Many Johns Hopkins students find their paths with the help of passionate faculty and staff from around the university. This month, the Homewood Career Center celebrated hundreds of faculty and staff who were nominated by current Homewood students as top supporters of their dreams, life planning, and careers. All awardees received thank you notes from students and small gifts for their dedication.
Three faculty and staff received the most nominations and were awarded Career Champion Awards, which include a gift card and official certificates.
The full list of all nominated champions who have made a difference in student's lives can be found on the Career Center website. The Career Champions for 2019 are:
Feilim Mac Gabhann
Students say Mac Gabhann is there for them, regardless of the path they're considering. "I had never given a single thought to doing a PhD, but after taking his class and joining his lab as an undergraduate, my idea of what scientific research is has drastically changed," said one student. "His steady mentorship and enthusiasm for science constantly inspire me and have made a tremendous difference in my career journey, from undergrad all the way till now, a few years into my PhD in his lab."
Other students said he supported them while they studied for the MCAT, even if it meant they had to take time away from doing research or completing their work for him.
Assistant Director for Student Leadership and Development at the Center for Social Concern
Ouwerkerk says talking with students about their post-JHU plans is one of her favorite parts of her work. She has been an assistant director at the Center for Social Concern for four years. She interacts with almost 3,000 students every year from her shared office on Charles Street, including 40 who attend CSC pre-orientation service programs, and via her advising of more than 50 student orgs. She says many JHU students are affected by the same "job shaming" that she saw when she was studying at University of Chicago. Students feel pressure to be "worthy of their education," which doesn't help them find a career that fits their passions.
"Passion is created, not found," Ouwerkerk says. "You don't need to know what you're looking for to find it. I really love helping students leverage their strengths, find meaning in their work, and connect their areas of interest and skills."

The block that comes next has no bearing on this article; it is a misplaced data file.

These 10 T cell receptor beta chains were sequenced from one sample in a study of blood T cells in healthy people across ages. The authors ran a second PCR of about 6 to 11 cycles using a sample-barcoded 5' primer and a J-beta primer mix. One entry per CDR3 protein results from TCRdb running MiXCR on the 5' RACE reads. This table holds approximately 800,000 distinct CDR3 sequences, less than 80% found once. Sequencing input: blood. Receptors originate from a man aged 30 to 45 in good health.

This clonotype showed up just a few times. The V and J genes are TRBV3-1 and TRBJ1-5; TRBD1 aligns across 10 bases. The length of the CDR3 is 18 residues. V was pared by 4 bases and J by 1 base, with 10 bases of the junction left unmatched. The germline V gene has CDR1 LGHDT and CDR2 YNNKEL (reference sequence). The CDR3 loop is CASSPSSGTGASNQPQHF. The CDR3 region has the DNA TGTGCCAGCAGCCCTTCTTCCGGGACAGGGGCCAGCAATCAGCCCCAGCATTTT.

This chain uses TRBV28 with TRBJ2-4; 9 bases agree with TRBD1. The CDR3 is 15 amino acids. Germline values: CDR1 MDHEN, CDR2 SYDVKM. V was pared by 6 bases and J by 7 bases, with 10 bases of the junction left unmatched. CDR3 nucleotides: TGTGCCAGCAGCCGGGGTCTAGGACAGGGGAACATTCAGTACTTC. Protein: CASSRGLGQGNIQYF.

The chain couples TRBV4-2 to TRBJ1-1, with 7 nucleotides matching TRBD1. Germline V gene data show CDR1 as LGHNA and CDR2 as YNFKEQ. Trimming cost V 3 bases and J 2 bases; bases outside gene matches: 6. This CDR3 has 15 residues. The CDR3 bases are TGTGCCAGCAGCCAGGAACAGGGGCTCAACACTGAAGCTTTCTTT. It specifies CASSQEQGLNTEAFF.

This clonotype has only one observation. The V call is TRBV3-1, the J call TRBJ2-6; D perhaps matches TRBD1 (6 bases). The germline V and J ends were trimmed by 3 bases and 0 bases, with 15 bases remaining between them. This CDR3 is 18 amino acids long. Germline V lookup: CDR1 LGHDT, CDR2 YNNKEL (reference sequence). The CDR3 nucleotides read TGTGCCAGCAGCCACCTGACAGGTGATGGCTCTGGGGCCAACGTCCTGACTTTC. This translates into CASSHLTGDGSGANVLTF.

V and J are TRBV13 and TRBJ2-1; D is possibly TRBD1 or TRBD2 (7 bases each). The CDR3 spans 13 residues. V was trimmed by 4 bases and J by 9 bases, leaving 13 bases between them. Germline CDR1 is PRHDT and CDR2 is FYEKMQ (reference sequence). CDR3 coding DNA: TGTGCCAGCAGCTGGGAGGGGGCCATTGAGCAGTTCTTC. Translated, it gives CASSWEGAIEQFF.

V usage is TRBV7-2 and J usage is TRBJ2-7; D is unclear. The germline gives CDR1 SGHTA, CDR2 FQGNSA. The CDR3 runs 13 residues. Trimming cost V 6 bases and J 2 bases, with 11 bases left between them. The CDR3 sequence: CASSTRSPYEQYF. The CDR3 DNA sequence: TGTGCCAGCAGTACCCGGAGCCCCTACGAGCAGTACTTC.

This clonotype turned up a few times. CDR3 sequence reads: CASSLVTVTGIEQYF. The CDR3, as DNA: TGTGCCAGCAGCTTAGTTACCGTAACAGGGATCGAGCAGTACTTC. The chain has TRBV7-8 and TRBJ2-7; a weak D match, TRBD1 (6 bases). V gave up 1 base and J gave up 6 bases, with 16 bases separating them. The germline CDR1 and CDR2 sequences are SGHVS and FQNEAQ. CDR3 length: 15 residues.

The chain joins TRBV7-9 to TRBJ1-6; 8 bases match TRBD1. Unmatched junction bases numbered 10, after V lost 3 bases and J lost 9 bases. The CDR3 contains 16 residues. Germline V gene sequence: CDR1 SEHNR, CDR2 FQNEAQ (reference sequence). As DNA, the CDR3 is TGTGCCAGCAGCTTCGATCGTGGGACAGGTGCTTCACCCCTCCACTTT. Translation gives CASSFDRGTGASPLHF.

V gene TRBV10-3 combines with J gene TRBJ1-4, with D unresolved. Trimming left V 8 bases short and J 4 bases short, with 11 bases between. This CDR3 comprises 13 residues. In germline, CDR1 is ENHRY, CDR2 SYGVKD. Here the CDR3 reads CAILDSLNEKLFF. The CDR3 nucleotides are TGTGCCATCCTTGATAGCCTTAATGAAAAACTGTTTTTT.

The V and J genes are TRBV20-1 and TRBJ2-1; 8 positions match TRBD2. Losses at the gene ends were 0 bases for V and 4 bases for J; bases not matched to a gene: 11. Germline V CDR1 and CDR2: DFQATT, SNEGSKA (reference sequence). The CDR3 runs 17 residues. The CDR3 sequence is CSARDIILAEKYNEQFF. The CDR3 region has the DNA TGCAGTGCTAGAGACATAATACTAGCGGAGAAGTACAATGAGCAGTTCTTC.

Students say Ouwerkerk challenges them and helps them re-examine their plans and values to find more creative paths in both academic and professional careers. "I always learn something new about myself and leave thinking about more than what I expected to," one student said.
Another student added: "Her personal mentorship and genuine care for her students and interns have led many of us to reconsider our career purposes and directions."
Director of undergraduate research and director of the Humanities Collaboratory at the Krieger School of the Arts and Sciences
"I couldn't think of anything more wonderful than working with such brilliant and driven students," says Strobach, who meets with 40 to 60 students a week to develop and push their research plans forward. She helps them to design their learning through research, develop grant applications, manage their research budgets, and learn other related skills. When she meets with students, she often asks where they see themselves in 10 years so she can help design their future.
Her guidance has made a difference in students' lives from their first year through their PhD programs. "Dr. Strobach has taken me under her wing and has provided continuous guidance over my junior year on graduate school applications … she has given me advice about what to look for in a graduate school program and has given me the boost of confidence I needed to be fearless as I prepare my application," one student said. "Dr. Strobach is an incredibly valuable person and mentor, and I feel beyond blessed to have crossed paths with her."